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Early Appleton pioneer and founder of COPECO, a large fruit growing operation. The 1910 US Census lists him as the proprietor of a department store and he was the owner, along with William J. Moyer, of the Fair Store. The land on his farm was used as a picnic ground for the store's employees. He built a lavish house for his family on the property. He died in 1917. Census records show that by 1920 his widow, Lois Craven, had moved to Grand Junction....
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A California inmate in San Quentin Prison who was paroled by his mother into the supervision of Charles Lumley in Mesa County. With the help of two fellow parolees, Tommy Humotoff and Otis Slane, he started the COPECO dance hall in the 1920s, in an old barn and packing shed owned by his mother. The facility had been used previously by Elmer Craven for his COPECO fruit growing business in the Hunter District. Sadler frequented the Biltmore gambling...
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In December 1938, J.W. “Big Kid” Eames, who ran a gambling establishment called the Biltmore in the Reed Building at 3rd and Main Streets, was shot and killed by three masked robbers: Vern “Bubbles” Sadler, who ran the Copeco dance hall, and his friends and business partners Tommy Humotoff and Otis Slane. The three had worked robberies together in California, and had been paroled into the custody of Charley Lumley in Mesa County. The three...
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William J. Moyer was the Vice President of Grand Valley National Bank and the owner, along with Elmer Craven until his death, of the Fair Store in Grand Junction. He walked to the Fair Store from his home at 614 Ouray Avenue every day. He was a community philanthropist who provided the money needed to build the Moyer Natatorium, now known as the Lincoln Park-Moyer Pool. Moyer was also part owner of COPECO, a large fruit growing operation run by Elmer...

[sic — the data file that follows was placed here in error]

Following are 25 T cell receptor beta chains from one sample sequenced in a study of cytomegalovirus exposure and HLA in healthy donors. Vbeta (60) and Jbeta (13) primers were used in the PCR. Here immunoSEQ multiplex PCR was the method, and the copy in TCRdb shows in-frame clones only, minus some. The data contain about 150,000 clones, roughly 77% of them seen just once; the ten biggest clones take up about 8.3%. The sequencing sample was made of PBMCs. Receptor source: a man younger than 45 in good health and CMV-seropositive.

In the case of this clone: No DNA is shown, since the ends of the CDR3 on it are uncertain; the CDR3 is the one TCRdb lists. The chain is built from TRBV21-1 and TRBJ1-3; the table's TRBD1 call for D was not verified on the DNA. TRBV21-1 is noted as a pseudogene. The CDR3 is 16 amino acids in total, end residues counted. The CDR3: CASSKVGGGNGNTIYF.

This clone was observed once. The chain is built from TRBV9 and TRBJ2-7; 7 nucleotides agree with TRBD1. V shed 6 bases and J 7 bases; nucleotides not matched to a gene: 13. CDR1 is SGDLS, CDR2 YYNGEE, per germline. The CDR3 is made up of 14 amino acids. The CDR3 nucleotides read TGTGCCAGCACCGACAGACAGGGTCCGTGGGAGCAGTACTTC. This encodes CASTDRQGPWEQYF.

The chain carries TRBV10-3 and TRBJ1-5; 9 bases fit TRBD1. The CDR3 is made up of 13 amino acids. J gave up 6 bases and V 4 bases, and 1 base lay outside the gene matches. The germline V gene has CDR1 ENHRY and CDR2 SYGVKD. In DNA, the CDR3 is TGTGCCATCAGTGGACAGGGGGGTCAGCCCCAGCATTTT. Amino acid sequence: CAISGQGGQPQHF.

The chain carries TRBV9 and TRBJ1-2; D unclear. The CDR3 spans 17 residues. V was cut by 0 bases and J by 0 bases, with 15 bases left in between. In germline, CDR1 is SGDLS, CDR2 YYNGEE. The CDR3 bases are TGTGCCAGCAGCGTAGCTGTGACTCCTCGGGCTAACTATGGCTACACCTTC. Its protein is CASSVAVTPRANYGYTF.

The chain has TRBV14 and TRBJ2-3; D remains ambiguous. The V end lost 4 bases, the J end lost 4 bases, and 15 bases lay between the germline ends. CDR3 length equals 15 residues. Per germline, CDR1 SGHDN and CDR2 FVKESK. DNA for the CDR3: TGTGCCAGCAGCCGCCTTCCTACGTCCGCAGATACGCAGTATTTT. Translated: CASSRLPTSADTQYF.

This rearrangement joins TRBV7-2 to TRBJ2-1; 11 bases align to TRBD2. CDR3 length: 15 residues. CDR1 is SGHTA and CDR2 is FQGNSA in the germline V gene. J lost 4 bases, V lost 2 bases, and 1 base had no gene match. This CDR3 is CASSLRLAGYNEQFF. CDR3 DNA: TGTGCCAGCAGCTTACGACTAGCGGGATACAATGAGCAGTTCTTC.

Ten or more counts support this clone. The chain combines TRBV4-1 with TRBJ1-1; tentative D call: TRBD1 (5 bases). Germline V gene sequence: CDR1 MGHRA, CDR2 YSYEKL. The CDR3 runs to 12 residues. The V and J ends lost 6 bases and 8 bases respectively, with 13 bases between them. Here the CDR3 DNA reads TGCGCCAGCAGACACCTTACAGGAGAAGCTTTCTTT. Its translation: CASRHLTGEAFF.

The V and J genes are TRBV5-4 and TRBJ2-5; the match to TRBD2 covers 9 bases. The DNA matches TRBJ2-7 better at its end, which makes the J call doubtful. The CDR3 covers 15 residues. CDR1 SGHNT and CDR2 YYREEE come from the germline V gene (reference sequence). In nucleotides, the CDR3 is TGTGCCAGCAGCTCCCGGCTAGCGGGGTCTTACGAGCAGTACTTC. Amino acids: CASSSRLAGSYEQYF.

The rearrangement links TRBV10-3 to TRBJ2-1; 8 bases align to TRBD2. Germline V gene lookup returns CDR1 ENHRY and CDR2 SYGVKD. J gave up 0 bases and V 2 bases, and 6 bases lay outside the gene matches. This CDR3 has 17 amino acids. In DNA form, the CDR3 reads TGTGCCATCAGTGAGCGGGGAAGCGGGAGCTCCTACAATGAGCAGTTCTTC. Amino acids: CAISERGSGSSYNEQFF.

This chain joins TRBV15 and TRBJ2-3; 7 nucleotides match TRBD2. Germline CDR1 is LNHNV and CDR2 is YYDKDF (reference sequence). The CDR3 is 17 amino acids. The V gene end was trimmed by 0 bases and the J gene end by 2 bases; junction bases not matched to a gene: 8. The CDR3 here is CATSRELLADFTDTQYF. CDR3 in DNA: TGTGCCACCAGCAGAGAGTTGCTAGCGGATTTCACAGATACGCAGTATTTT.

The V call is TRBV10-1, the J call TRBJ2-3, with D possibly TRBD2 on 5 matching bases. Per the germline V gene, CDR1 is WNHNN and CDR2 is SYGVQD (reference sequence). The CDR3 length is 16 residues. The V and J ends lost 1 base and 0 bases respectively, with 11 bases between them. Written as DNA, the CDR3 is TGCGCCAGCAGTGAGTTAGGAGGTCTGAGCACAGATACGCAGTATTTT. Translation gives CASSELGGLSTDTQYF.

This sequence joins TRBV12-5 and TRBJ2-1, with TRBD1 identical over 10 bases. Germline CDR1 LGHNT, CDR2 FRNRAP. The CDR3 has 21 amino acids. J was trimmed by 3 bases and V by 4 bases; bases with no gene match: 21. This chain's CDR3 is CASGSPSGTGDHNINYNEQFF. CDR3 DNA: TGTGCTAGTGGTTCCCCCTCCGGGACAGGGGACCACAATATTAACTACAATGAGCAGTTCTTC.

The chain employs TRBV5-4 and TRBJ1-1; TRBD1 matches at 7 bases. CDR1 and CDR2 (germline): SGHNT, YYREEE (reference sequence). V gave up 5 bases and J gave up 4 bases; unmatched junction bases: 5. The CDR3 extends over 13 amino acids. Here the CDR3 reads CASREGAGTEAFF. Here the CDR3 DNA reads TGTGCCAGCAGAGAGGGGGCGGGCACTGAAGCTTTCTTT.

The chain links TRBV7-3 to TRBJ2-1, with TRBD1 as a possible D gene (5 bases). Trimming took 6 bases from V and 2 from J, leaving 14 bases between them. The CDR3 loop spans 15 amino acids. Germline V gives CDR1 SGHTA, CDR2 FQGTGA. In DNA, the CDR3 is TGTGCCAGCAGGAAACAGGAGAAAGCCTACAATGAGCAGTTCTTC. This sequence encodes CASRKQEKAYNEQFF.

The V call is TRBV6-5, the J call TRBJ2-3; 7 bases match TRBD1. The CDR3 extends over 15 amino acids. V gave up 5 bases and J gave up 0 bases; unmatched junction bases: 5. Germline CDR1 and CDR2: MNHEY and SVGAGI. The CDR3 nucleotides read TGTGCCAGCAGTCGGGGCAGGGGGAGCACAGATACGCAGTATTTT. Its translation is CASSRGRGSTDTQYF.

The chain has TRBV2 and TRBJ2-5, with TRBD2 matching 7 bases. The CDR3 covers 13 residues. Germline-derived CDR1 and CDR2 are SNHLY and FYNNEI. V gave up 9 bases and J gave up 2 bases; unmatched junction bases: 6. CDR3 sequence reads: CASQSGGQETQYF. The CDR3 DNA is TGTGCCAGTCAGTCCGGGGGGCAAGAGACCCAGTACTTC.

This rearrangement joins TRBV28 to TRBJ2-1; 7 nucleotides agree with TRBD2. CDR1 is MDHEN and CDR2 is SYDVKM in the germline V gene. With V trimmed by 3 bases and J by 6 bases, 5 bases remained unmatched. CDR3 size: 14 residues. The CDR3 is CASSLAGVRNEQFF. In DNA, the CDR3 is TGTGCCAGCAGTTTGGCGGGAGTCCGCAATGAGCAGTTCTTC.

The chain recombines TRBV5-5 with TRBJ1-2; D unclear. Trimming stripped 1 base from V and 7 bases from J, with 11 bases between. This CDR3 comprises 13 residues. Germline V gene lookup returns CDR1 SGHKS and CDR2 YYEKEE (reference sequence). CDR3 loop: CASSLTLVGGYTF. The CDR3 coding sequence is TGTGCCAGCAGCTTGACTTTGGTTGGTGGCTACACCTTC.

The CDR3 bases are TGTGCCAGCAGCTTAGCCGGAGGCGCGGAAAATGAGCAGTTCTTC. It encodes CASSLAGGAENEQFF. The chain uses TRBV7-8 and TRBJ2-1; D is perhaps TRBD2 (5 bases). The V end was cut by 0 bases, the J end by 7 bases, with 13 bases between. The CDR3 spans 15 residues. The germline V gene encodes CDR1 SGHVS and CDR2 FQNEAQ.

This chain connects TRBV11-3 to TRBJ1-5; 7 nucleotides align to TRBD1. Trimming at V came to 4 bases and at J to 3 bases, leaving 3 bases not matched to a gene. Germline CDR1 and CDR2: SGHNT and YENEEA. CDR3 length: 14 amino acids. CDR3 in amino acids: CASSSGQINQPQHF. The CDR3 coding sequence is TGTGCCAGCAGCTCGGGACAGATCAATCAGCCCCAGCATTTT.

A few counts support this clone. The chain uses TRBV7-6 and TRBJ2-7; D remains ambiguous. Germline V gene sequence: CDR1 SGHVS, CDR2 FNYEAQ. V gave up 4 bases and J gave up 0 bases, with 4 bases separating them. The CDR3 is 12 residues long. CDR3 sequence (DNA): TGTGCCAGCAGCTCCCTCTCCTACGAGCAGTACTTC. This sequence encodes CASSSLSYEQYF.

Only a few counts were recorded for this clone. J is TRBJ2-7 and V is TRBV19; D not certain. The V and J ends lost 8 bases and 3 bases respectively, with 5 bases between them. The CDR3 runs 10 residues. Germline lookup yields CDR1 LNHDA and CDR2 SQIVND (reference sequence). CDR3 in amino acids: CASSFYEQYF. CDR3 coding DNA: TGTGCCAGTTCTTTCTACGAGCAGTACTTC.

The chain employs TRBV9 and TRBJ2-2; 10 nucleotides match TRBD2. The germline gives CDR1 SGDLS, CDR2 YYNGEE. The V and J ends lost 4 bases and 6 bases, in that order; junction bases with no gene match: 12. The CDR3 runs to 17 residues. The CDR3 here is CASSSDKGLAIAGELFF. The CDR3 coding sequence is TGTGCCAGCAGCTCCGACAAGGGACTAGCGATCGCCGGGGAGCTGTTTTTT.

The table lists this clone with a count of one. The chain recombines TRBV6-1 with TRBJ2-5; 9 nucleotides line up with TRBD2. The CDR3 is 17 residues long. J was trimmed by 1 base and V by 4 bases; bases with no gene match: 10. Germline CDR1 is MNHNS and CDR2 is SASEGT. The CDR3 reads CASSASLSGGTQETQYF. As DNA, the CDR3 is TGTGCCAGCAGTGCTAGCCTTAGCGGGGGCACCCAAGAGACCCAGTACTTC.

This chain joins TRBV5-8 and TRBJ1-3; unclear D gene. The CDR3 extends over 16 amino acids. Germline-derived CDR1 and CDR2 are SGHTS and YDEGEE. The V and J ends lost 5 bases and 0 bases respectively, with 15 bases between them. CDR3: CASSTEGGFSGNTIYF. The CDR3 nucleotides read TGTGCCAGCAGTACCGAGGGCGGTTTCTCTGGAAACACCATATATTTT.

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Rose and Morgan Goss discuss the early settlement of Grand Junction and Fruita, Colorado, and agricultural life in the Appleton area. The interview was conducted by the Mesa County Oral History Project, a collaboration of Mesa County Libraries and the Museums of Western Colorado.
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Carl Forsman, the son of Swedish immigrants, talks about early life in the town of Mesa, Colorado. The interview was conducted by the Mesa County Oral History Project, a collaboration of Mesa County Libraries, the Museums of Western Colorado and the Mesa County Historical Society.
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Rufus Hirons talks about his education in Grand Junction schools, and about teachers and school district employees (including his father, Walter Hirons). He also touches on the Fruita to Grand Junction Interurban line, sheep ranching with his grandfather, and local Italian Americans. The interview was conducted by the Mesa County Oral History Project, a collaboration of Mesa County Libraries, the Museums of Western Colorado and the Mesa County Historical...
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Glenn McFall discusses downtown businesses and business owners in Grand Junction, Colorado, as well as the shoe store he worked at for nine years, McConnell-Lowes. Glenn also talks about the involvement of the Ku Klux Klan in the Grand Valley area, the Mesa County Pest House and Smallpox outbreaks, the social scene and where people went to go dancing, the Mesa County Fair, horse racing and gambling, bailing rowdy cowboys out of the local jail, Eddie...